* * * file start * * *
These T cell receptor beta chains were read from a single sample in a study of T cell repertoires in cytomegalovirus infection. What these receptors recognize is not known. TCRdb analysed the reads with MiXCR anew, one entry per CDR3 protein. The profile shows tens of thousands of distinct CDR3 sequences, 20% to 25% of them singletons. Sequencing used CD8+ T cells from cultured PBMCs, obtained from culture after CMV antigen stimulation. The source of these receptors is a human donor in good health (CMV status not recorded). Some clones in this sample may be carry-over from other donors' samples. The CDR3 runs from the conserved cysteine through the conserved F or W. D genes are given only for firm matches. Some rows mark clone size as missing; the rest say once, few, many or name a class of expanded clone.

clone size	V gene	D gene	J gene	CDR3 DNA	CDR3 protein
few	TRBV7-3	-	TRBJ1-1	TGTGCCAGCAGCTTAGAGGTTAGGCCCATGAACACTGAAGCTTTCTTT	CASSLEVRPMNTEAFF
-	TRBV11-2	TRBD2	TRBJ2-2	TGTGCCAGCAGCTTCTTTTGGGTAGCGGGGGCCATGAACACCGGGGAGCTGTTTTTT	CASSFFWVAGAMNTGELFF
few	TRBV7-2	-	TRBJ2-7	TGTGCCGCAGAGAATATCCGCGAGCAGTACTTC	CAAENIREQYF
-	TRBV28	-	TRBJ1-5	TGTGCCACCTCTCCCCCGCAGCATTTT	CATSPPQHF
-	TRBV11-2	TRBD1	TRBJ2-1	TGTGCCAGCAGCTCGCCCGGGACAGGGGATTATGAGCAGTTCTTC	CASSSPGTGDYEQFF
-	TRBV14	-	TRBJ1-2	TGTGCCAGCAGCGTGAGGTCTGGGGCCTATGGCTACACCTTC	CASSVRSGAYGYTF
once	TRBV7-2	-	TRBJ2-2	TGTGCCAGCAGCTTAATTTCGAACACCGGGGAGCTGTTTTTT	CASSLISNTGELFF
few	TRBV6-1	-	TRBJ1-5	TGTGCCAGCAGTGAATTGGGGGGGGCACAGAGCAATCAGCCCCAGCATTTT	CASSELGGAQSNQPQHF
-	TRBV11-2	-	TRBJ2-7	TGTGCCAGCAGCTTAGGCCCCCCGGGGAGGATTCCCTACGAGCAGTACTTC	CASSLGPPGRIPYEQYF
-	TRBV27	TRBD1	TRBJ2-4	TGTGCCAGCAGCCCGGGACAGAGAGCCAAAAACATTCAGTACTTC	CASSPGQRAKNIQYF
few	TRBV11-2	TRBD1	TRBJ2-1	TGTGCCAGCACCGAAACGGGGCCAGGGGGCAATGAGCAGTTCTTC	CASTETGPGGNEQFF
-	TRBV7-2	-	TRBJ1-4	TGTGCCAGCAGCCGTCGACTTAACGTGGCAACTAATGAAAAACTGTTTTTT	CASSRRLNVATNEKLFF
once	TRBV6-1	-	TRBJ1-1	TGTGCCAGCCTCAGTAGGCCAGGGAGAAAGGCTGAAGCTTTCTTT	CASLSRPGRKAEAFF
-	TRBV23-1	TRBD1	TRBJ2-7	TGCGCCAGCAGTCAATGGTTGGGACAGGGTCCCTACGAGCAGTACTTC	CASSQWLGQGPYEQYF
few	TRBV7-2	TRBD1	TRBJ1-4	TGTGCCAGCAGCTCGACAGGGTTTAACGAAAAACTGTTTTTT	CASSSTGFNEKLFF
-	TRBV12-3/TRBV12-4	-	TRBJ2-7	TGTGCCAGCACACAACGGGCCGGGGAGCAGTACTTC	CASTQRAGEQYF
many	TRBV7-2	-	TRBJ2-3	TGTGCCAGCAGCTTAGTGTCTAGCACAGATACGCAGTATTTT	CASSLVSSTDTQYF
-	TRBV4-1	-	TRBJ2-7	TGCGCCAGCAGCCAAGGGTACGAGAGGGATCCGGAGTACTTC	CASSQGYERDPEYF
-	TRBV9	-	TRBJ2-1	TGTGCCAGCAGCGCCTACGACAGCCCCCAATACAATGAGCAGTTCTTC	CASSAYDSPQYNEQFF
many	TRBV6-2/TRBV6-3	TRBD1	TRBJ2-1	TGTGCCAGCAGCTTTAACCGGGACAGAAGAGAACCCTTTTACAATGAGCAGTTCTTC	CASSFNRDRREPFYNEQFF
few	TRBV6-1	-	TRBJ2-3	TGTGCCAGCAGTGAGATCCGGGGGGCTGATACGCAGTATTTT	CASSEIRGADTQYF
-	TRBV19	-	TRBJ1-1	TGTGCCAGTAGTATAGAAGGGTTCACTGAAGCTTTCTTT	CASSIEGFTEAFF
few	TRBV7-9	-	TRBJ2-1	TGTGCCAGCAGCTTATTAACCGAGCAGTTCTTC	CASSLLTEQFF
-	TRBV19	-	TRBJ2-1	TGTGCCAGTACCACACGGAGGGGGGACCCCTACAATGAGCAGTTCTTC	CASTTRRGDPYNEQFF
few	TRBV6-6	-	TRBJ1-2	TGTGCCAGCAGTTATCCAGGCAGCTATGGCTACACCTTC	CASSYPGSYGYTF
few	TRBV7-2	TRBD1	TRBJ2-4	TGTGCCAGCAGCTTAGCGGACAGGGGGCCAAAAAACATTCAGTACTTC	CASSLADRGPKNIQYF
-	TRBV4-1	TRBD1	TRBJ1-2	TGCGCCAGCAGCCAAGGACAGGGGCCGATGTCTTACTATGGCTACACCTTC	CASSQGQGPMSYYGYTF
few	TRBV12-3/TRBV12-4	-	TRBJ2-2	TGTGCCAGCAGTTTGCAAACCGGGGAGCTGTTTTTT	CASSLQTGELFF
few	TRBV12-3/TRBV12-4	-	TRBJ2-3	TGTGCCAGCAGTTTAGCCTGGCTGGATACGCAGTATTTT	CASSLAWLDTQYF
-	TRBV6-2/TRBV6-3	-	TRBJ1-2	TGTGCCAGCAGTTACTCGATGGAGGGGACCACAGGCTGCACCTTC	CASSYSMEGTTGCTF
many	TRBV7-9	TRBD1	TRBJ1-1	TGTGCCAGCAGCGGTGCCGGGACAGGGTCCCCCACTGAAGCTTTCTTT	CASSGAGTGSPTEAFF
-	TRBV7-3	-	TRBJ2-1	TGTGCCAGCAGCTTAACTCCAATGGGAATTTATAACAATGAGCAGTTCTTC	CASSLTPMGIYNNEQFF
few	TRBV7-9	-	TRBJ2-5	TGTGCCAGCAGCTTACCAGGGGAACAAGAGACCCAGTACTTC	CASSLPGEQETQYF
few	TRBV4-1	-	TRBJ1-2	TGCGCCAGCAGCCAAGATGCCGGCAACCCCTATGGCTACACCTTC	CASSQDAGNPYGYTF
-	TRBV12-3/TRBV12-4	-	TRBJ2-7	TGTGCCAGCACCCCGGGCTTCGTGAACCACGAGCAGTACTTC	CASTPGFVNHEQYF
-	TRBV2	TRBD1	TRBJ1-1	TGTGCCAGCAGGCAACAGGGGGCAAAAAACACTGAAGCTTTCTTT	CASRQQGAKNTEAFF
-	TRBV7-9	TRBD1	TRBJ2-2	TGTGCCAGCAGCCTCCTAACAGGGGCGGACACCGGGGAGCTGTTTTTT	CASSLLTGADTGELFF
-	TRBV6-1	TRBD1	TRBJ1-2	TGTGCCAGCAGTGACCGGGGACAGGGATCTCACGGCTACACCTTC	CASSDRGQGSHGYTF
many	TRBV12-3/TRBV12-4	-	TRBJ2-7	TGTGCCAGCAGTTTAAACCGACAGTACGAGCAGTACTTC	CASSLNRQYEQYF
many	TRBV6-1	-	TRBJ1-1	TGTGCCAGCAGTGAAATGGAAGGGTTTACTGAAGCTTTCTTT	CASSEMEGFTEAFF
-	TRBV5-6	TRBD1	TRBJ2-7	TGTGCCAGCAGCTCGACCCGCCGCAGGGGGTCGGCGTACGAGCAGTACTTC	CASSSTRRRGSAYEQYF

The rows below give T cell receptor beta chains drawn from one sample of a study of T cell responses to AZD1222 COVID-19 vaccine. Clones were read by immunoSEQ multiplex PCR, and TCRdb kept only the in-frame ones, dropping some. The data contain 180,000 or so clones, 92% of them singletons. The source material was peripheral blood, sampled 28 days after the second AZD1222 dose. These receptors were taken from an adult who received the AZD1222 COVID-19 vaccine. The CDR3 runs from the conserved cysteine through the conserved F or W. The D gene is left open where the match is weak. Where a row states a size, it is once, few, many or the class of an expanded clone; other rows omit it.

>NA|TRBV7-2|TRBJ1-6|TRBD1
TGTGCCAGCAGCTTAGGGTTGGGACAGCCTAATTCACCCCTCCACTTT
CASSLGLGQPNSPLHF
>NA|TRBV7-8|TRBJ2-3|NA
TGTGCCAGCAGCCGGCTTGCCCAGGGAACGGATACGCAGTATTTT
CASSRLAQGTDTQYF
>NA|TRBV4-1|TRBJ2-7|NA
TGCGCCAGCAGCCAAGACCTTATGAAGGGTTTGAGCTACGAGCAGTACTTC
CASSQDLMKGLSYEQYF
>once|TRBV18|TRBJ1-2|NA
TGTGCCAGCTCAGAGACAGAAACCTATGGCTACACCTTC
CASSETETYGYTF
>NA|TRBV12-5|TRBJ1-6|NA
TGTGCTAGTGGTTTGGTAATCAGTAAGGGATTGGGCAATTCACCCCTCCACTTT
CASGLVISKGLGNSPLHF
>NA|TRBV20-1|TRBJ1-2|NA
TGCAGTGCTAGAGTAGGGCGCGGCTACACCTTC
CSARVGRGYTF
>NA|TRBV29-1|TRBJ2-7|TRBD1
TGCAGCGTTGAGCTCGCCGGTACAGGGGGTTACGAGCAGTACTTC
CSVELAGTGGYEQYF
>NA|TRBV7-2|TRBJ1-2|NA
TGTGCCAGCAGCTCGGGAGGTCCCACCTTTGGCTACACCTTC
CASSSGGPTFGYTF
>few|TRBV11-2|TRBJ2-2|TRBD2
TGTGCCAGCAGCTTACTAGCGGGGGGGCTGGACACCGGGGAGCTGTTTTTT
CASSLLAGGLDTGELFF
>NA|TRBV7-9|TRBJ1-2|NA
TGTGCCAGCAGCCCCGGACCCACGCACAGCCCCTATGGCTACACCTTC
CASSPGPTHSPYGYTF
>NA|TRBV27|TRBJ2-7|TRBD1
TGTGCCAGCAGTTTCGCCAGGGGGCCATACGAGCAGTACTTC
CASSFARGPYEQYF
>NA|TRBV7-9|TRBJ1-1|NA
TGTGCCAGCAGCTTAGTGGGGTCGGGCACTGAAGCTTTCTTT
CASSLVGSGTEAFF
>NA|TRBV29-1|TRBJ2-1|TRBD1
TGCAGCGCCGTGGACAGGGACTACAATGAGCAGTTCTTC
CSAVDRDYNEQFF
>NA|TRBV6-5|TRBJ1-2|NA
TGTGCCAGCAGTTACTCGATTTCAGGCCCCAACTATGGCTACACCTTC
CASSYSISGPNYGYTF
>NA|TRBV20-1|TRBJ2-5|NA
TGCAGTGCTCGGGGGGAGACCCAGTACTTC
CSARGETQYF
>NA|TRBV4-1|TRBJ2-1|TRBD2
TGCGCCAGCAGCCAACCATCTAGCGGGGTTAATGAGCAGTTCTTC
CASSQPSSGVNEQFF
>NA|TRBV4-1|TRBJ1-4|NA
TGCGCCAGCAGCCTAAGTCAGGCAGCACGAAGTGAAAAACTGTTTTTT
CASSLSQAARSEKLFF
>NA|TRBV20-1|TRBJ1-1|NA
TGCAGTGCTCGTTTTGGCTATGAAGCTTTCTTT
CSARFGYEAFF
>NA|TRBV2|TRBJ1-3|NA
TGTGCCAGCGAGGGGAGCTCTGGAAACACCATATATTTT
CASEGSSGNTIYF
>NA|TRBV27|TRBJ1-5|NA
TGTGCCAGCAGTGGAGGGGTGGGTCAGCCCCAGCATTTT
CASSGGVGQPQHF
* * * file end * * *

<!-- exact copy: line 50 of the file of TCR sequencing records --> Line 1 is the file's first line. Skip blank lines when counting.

CASSRLAQGTDTQYF